Monday, May 7, 2007

WVU Baseball on life support, DeLa Hoya delusional

WVU's baseball team dropped two out of three this weekend to drop to 25-18 overall and 7-13 in the Big East. The losses dropped WVU to 10th in the Big East.

Coach Greg Van Zant estimates his team can still reach eighth place and qualify for the playoffs by winning at least four of their last six remaining games against Connecticut next weekend in Storrs, and at home against Georgetown to end the regular season. Connecticut is presently one spot ahead of West Virginia in ninth place with a 6-12 record while Georgetown is 12th with a 6-15 Big East mark.

The baseball team will need a big final week from Justin Jenkins. Justin is a Dick Howser Award candidate and had a 38 game hitting streak this season that is a school and conference record and 10th longest in NCAA history.
Jenkins has a good shot at breaking all of West Virginia University’s major batting records before season’s end, making him the most prolific hitter in school history. Jenkins already owns the school record for single-season hits (94), total bases (411), career doubles (69), consecutive multi-hit games (8) and hitting streak (38 games).

Speaking of hitting, the DeLa Hoya-Mayweather fight probably didn't have enough for non-boxing fans. After the fight Max Kellerman described the action as beautiful for boxing's biggest fans, but probably boring for a casual fan. Mayweather seemed content to throw 30-45 punches a round while Oscar would throw more but land very little. Despite throwing almost twice as many punches DeLa Hoya landed about a third less. I agreed with Kellerman that Mayweather dominated. I thought Oscar won the 2nd, 4th, and 12th rounds and that was it. Every other round had Mayweather dominating the tempo and landing clean or glancing blows to Oscar's face while Oscar did nothing until he would run at Mayweather and windmill like a 8 year old girl while throwing soft punches that missed by about a foot. The pro-DeLa Hoya crowd would stand and cheer and Mayweather would laugh.

The biggest problem with the fight was the announcers. First Emmanuel Stewart and Larry Merchant spent two rounds arguing over whether or not Oscar would tire. He did, but after I was tired of listening to it. Then all three announcers, including play by play woman-beater Jim Lampley, continually stated that Oscar was blocking punches and landing punches despite the clear visual evidence and compu-box numbers to the contrary. Oscar deflected some punches but still blocked most with his nose or ear and I don't think that counts. After the fight Kellerman blasted the one judge who gave the fight to DeLa Hoya and rightfully so while the others made excuses for the judge. It doesn't matter if you throw a bunch of punches. DeLa Hoya believed he won because he threw more punches, but that is not how boxing is scored. If you land 20% while your opponent lands almost 50% and lands more punches and you start fighting like you trained with Tonya Harding you lose.


Option Spread said...

Ah, you beat me to the punch... *wince*

I had the fight scored 8-3-1 with I believe the 5th as a tie as neither boxer did anything the entire round.

Speaking of Max Kellerman... he'll probably have a meeting with the brass today who will explain to him there is more to commentating than just analyzing the facts. In his new job, there will also be politics with which to deal. During his post fight analysis, he disagreed with Jim Lampley and stated that there are indeed MMA participants equally as talented in their respective sport as De La Hoya and Mayweather. He may be right. But from HBO's perspective, this simply cannot be said on air. HBO's quasi-competitor, Showtime, carries a MMA series. HBO does not. Therefore, a HBO commentator cannot bolster a competitor's wares. (That's what bloggers are for.) Other than that, we Bastards look forward to Kellerman replacing Ledderman in the analyst chair.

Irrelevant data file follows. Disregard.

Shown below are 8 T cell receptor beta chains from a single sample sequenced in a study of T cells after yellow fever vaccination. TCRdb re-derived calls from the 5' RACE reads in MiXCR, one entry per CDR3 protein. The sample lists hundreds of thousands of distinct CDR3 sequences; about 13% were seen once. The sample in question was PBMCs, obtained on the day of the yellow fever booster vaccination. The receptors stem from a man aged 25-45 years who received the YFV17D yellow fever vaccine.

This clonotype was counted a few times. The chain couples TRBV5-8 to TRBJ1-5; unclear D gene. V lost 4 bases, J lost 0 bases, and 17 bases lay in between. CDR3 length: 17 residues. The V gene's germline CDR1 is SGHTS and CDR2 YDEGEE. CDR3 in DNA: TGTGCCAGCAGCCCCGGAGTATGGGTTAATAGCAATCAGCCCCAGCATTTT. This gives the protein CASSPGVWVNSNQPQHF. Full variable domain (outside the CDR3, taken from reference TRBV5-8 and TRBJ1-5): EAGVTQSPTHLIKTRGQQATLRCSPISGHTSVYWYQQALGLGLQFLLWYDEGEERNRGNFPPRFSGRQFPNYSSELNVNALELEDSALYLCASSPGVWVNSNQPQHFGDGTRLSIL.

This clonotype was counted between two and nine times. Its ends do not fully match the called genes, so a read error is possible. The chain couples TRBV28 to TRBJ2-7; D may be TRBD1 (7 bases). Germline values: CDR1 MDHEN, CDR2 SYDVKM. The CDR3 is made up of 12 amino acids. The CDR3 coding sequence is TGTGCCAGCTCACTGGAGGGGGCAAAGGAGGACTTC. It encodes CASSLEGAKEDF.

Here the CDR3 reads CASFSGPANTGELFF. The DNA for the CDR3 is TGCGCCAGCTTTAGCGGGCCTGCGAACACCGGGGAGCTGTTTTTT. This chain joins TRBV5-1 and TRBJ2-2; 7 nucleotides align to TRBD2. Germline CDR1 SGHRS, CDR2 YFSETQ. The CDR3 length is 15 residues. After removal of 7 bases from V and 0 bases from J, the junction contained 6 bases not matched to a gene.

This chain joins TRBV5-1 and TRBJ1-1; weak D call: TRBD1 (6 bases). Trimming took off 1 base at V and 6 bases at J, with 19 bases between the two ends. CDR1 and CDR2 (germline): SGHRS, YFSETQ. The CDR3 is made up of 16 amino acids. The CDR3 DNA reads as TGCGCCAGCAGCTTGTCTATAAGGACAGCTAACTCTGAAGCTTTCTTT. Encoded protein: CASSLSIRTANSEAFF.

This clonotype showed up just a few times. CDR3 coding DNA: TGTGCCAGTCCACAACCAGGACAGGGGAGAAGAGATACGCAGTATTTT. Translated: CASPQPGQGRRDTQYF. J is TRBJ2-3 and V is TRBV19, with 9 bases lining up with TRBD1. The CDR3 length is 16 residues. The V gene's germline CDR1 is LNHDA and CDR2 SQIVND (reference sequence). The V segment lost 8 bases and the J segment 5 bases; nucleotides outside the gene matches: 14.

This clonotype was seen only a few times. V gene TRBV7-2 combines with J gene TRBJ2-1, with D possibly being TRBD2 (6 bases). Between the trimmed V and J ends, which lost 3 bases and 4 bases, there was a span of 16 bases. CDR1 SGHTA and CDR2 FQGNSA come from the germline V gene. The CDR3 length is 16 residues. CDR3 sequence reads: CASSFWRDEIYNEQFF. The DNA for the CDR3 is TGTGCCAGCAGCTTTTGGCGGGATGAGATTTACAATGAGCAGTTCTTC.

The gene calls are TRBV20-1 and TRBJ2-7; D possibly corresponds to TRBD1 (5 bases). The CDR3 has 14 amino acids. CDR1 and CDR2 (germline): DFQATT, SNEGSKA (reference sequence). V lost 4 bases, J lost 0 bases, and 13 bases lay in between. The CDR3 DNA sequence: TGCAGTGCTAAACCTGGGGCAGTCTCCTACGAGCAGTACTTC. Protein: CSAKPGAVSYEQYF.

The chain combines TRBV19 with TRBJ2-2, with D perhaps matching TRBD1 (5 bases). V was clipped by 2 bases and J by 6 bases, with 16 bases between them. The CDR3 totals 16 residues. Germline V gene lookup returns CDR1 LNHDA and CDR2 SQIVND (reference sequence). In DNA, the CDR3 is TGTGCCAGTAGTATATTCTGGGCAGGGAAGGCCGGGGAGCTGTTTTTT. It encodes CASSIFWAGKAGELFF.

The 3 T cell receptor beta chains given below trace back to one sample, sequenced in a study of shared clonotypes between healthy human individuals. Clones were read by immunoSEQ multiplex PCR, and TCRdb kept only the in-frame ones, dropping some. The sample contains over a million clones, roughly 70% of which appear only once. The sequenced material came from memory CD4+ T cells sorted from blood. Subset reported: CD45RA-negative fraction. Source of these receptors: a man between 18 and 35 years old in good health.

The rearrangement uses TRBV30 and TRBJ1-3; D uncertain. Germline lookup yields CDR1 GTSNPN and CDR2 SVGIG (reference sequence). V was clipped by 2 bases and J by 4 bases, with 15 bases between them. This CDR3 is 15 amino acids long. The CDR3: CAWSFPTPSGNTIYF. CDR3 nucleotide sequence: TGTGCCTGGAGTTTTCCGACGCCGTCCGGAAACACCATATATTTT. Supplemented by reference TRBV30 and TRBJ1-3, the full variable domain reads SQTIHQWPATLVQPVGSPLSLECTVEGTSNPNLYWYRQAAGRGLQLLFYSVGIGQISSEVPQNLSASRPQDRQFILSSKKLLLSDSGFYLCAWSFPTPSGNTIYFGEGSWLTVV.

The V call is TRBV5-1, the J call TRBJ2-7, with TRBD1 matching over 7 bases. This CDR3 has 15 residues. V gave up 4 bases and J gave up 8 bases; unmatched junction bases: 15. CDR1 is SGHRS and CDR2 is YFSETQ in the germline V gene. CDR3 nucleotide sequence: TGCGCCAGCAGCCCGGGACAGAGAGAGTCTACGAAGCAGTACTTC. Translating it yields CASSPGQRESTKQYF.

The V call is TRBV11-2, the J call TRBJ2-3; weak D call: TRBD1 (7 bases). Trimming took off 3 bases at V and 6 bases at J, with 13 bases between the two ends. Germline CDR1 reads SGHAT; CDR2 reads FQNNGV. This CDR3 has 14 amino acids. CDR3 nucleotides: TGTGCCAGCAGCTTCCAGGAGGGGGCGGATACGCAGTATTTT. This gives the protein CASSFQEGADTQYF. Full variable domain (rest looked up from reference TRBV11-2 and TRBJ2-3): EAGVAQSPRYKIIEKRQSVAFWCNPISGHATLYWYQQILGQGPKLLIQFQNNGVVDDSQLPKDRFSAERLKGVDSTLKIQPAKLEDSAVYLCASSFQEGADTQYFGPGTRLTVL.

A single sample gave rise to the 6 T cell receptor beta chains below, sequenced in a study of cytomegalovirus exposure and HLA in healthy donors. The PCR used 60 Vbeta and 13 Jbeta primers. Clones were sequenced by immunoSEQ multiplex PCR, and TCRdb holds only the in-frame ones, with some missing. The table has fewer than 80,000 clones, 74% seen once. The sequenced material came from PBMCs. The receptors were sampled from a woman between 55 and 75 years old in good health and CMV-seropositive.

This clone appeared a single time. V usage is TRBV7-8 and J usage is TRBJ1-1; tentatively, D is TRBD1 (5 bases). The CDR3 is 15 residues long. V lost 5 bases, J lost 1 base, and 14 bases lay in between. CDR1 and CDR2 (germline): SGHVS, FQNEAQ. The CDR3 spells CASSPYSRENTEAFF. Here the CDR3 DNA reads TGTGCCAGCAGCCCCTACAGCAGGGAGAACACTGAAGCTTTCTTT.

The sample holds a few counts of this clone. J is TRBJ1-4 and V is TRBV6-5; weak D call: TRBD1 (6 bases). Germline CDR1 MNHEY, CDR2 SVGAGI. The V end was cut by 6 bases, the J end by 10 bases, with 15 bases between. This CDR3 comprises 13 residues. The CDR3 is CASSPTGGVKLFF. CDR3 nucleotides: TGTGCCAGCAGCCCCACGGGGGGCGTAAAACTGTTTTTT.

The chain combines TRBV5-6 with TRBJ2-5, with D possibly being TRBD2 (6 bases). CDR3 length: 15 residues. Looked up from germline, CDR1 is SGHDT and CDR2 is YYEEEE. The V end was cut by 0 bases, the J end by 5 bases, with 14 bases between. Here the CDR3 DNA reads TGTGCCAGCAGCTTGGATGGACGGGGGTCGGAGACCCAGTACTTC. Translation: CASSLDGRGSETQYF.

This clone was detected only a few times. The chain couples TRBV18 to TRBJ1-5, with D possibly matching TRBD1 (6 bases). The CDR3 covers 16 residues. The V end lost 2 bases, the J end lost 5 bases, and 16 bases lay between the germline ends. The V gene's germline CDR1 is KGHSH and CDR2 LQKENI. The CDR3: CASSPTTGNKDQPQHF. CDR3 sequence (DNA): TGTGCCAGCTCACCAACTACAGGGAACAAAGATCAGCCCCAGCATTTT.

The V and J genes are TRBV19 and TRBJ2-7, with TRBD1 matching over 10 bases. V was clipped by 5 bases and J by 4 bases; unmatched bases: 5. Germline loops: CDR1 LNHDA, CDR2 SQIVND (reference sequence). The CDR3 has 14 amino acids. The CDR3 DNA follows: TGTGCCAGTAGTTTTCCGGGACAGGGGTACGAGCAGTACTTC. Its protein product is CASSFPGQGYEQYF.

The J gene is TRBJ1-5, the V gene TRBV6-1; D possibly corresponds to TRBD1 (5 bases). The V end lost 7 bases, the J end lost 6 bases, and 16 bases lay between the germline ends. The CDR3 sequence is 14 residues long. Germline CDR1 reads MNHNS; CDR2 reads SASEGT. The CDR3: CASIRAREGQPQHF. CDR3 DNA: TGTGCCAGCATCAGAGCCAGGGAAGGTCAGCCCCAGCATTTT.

Option Spread said...

Er, I mean Kellerman is replacing Larry Merchant. Wish I could edit comments.

letsplaytummysticks said...

But he was right to call out Lampley on that stupid comment too. Lampley basically said that the boxing match was light years ahead of anything you would ever see in a MMA fight based upon skill levels shown. He is dead wrong and making comments like that make boxing look bad. Boxing is what it is and so is MMA, but both require insane amounts of skill in order to be good.

While they are different types of fighting and an MMA fighter would probably win most confrontations, boxing has it's own albeit different allure. Two men punching each other in the face non-stop. Boxing needs to stick to building up it's own strengths and not attacking others. Kellerman may have been wrong to promote a competitor on HBO, but Lampley was way off base to begin with. If Lampley heard Kellerman's comments I'm sure some woman caught a beating.

chutta said...

HBO should put Lampley in the ring with Chyna for pay per view. As for Showtime being merely a quasi-competitor, I disagree. Showtime has had quality programming of late with the likes of Huff, Sleeper Cell, Dexter, and Weeds (and Fat actress?? what was that?). Meanwhile HBO is likely airing the last season of all of its best shows (The Wire, Sopranos, and Curb). There's little left after that.

Option Spread said...

I referred to Showtime as a "quasi-competitor" because the two channels often seem packaged together in program packages offerred by cable providers. This could perhaps mean that the two channels have some form of minor agreement between them. Of course, this is all just mere speculation.

chutta said...

In a new development, apparently the CEO of HBO was rubbing elbows with Jim Lampley at the fight. Some of his techniques with the ladies seem to have rubbed off: